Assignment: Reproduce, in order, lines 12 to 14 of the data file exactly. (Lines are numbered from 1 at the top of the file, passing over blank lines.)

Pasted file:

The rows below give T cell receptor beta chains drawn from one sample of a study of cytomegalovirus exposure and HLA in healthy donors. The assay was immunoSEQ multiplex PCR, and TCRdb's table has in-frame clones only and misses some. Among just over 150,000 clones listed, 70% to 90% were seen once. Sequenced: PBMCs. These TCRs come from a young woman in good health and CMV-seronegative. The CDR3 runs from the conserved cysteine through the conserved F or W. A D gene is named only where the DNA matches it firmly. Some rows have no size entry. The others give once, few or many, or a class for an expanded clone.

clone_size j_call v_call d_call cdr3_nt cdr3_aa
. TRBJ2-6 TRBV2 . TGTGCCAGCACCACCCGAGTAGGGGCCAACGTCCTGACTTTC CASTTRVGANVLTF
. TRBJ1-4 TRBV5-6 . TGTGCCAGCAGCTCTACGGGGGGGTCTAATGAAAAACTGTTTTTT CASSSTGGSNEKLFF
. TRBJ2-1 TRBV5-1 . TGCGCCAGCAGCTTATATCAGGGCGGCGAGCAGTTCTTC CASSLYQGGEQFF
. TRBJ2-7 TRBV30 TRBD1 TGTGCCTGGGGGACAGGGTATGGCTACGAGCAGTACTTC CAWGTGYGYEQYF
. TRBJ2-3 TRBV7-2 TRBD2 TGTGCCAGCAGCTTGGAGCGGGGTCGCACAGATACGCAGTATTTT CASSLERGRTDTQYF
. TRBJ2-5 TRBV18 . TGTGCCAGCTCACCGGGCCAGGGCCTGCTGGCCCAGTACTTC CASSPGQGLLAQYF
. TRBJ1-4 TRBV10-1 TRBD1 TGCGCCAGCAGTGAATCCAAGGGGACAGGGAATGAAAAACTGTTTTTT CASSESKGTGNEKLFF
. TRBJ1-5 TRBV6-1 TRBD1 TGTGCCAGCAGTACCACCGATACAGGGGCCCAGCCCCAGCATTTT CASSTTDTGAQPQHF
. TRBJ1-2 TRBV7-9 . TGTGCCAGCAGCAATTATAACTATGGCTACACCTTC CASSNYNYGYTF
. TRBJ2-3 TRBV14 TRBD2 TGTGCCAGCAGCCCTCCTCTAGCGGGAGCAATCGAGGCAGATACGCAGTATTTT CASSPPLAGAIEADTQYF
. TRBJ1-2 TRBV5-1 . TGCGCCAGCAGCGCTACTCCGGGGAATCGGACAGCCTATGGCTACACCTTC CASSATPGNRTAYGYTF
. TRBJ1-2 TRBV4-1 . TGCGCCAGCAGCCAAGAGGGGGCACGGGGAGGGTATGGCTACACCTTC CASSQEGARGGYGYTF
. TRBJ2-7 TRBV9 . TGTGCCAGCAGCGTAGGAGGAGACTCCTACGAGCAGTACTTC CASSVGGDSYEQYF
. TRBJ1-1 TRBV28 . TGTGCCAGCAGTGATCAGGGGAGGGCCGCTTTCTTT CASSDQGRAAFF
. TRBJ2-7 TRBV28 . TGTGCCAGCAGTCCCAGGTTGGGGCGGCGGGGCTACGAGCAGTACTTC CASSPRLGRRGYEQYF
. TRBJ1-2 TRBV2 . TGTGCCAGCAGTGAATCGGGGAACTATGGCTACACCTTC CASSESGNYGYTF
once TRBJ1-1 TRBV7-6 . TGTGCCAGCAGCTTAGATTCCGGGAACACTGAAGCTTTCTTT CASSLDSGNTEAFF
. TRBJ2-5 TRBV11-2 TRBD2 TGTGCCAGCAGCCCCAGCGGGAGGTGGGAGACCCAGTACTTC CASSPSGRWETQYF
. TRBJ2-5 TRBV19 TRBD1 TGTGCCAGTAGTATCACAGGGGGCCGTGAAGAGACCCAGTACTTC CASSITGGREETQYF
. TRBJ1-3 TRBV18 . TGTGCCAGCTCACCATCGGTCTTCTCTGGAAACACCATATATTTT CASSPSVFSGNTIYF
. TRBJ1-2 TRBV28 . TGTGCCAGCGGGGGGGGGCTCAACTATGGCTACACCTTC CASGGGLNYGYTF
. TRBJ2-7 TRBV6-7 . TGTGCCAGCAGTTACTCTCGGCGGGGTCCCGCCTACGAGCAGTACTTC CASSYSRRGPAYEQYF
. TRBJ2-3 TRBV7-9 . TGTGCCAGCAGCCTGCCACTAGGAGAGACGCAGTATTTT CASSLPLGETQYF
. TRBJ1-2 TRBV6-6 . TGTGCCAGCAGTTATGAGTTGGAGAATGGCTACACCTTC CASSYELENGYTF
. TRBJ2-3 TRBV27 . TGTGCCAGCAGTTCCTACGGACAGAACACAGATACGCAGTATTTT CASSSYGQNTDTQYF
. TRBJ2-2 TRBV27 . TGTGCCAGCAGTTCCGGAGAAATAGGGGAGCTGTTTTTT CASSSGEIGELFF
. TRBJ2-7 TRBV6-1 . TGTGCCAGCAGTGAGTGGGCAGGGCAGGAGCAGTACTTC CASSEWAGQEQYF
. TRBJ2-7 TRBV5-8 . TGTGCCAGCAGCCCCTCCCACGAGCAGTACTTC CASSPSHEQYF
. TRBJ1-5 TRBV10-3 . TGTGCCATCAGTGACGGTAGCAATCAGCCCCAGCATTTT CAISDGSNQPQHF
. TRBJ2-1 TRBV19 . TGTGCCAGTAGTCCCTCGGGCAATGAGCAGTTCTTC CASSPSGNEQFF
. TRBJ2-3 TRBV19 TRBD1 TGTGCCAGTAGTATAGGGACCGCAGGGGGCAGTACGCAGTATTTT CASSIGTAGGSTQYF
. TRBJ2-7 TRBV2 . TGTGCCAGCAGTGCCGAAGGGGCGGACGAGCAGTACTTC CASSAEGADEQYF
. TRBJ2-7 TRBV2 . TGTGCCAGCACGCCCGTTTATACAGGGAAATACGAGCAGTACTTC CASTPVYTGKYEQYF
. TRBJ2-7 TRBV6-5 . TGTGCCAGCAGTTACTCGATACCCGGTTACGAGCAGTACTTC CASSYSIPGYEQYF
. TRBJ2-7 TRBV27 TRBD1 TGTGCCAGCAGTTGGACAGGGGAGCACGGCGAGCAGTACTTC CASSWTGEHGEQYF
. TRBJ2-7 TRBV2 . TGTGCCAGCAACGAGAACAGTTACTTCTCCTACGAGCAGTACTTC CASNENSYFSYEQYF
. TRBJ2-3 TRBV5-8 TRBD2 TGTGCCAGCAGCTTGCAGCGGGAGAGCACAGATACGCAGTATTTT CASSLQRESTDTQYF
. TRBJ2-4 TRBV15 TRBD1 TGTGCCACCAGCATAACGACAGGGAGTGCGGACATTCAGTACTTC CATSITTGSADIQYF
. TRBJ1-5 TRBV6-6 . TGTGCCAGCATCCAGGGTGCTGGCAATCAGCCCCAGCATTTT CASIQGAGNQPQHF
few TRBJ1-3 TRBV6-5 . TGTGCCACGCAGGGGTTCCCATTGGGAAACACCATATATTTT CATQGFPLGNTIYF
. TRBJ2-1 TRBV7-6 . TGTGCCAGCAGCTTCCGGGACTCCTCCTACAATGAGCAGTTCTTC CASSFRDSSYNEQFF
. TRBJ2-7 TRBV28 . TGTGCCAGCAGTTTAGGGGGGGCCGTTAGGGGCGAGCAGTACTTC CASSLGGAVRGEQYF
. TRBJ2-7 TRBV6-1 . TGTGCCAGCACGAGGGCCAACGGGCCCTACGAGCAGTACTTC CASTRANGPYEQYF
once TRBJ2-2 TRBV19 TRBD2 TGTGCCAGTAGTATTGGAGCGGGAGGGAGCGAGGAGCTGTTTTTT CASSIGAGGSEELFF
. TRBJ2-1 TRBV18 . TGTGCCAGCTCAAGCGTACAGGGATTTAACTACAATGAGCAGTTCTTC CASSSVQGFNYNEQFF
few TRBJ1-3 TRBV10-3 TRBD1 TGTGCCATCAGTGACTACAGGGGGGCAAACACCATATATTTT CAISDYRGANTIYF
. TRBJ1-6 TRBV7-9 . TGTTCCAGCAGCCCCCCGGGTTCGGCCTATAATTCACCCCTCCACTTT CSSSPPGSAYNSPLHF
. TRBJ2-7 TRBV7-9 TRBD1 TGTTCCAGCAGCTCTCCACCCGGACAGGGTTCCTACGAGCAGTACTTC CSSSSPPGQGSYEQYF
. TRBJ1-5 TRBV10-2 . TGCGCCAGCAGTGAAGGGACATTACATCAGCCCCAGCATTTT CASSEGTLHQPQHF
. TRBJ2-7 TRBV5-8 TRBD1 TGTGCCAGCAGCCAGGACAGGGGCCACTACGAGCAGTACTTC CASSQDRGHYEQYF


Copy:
. TRBJ2-3 TRBV14 TRBD2 TGTGCCAGCAGCCCTCCTCTAGCGGGAGCAATCGAGGCAGATACGCAGTATTTT CASSPPLAGAIEADTQYF
. TRBJ1-2 TRBV5-1 . TGCGCCAGCAGCGCTACTCCGGGGAATCGGACAGCCTATGGCTACACCTTC CASSATPGNRTAYGYTF
. TRBJ1-2 TRBV4-1 . TGCGCCAGCAGCCAAGAGGGGGCACGGGGAGGGTATGGCTACACCTTC CASSQEGARGGYGYTF